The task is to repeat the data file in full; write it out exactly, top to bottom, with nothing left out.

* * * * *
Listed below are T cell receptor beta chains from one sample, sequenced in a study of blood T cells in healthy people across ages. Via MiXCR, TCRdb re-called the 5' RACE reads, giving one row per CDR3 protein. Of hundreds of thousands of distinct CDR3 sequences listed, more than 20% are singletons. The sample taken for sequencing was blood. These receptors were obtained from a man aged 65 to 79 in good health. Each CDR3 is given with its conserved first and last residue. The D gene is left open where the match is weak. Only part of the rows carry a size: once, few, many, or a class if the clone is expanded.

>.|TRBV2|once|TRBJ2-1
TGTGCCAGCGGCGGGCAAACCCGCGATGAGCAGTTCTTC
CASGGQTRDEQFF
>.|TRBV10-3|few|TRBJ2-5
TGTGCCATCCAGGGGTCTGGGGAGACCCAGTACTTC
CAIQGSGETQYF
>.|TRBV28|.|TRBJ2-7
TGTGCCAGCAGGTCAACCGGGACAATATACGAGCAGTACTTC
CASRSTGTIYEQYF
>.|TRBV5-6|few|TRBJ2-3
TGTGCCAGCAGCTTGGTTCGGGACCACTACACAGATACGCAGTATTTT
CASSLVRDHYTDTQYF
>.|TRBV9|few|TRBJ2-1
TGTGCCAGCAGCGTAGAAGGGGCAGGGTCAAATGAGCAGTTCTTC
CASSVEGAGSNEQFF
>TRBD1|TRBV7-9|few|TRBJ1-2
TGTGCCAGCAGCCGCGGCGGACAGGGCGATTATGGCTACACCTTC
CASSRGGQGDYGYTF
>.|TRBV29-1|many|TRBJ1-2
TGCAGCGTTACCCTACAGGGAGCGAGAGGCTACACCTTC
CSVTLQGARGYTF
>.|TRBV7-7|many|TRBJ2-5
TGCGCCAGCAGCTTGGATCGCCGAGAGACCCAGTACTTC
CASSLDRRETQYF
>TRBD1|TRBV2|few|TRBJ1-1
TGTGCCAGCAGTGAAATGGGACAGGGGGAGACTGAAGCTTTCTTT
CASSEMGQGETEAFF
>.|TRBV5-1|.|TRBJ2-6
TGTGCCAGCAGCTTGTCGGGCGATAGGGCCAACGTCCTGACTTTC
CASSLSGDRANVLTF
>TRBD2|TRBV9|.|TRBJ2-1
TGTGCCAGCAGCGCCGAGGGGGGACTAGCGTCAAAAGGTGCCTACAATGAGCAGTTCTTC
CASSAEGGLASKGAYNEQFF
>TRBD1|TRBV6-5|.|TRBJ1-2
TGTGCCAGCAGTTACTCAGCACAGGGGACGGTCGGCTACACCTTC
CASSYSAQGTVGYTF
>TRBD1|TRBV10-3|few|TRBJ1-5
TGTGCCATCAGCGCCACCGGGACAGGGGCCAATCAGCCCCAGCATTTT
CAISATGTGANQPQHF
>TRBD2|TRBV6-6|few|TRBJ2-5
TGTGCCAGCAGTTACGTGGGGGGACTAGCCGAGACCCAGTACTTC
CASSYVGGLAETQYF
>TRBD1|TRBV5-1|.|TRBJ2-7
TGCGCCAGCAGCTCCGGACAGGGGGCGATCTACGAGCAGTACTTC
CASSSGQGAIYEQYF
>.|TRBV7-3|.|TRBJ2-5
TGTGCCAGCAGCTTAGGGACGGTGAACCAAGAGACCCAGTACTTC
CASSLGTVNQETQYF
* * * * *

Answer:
Listed below are T cell receptor beta chains from one sample, sequenced in a study of blood T cells in healthy people across ages. Via MiXCR, TCRdb re-called the 5' RACE reads, giving one row per CDR3 protein. Of hundreds of thousands of distinct CDR3 sequences listed, more than 20% are singletons. The sample taken for sequencing was blood. These receptors were obtained from a man aged 65 to 79 in good health. Each CDR3 is given with its conserved first and last residue. The D gene is left open where the match is weak. Only part of the rows carry a size: once, few, many, or a class if the clone is expanded.

>.|TRBV2|once|TRBJ2-1
TGTGCCAGCGGCGGGCAAACCCGCGATGAGCAGTTCTTC
CASGGQTRDEQFF
>.|TRBV10-3|few|TRBJ2-5
TGTGCCATCCAGGGGTCTGGGGAGACCCAGTACTTC
CAIQGSGETQYF
>.|TRBV28|.|TRBJ2-7
TGTGCCAGCAGGTCAACCGGGACAATATACGAGCAGTACTTC
CASRSTGTIYEQYF
>.|TRBV5-6|few|TRBJ2-3
TGTGCCAGCAGCTTGGTTCGGGACCACTACACAGATACGCAGTATTTT
CASSLVRDHYTDTQYF
>.|TRBV9|few|TRBJ2-1
TGTGCCAGCAGCGTAGAAGGGGCAGGGTCAAATGAGCAGTTCTTC
CASSVEGAGSNEQFF
>TRBD1|TRBV7-9|few|TRBJ1-2
TGTGCCAGCAGCCGCGGCGGACAGGGCGATTATGGCTACACCTTC
CASSRGGQGDYGYTF
>.|TRBV29-1|many|TRBJ1-2
TGCAGCGTTACCCTACAGGGAGCGAGAGGCTACACCTTC
CSVTLQGARGYTF
>.|TRBV7-7|many|TRBJ2-5
TGCGCCAGCAGCTTGGATCGCCGAGAGACCCAGTACTTC
CASSLDRRETQYF
>TRBD1|TRBV2|few|TRBJ1-1
TGTGCCAGCAGTGAAATGGGACAGGGGGAGACTGAAGCTTTCTTT
CASSEMGQGETEAFF
>.|TRBV5-1|.|TRBJ2-6
TGTGCCAGCAGCTTGTCGGGCGATAGGGCCAACGTCCTGACTTTC
CASSLSGDRANVLTF
>TRBD2|TRBV9|.|TRBJ2-1
TGTGCCAGCAGCGCCGAGGGGGGACTAGCGTCAAAAGGTGCCTACAATGAGCAGTTCTTC
CASSAEGGLASKGAYNEQFF
>TRBD1|TRBV6-5|.|TRBJ1-2
TGTGCCAGCAGTTACTCAGCACAGGGGACGGTCGGCTACACCTTC
CASSYSAQGTVGYTF
>TRBD1|TRBV10-3|few|TRBJ1-5
TGTGCCATCAGCGCCACCGGGACAGGGGCCAATCAGCCCCAGCATTTT
CAISATGTGANQPQHF
>TRBD2|TRBV6-6|few|TRBJ2-5
TGTGCCAGCAGTTACGTGGGGGGACTAGCCGAGACCCAGTACTTC
CASSYVGGLAETQYF
>TRBD1|TRBV5-1|.|TRBJ2-7
TGCGCCAGCAGCTCCGGACAGGGGGCGATCTACGAGCAGTACTTC
CASSSGQGAIYEQYF
>.|TRBV7-3|.|TRBJ2-5
TGTGCCAGCAGCTTAGGGACGGTGAACCAAGAGACCCAGTACTTC
CASSLGTVNQETQYF